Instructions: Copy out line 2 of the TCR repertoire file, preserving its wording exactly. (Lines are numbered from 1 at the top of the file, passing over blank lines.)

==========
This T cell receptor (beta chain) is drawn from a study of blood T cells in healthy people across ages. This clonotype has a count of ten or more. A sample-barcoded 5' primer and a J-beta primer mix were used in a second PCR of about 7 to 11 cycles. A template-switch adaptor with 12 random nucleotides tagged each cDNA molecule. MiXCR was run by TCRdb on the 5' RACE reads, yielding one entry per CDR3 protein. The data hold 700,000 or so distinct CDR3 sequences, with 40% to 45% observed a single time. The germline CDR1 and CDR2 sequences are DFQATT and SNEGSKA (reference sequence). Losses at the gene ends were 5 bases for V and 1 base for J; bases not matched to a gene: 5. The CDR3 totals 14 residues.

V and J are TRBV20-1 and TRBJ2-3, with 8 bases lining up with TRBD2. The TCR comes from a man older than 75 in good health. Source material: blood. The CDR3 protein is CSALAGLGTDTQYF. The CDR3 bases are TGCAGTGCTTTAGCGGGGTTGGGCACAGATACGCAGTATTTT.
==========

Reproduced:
V and J are TRBV20-1 and TRBJ2-3, with 8 bases lining up with TRBD2. The TCR comes from a man older than 75 in good health. Source material: blood. The CDR3 protein is CSALAGLGTDTQYF. The CDR3 bases are TGCAGTGCTTTAGCGGGGTTGGGCACAGATACGCAGTATTTT.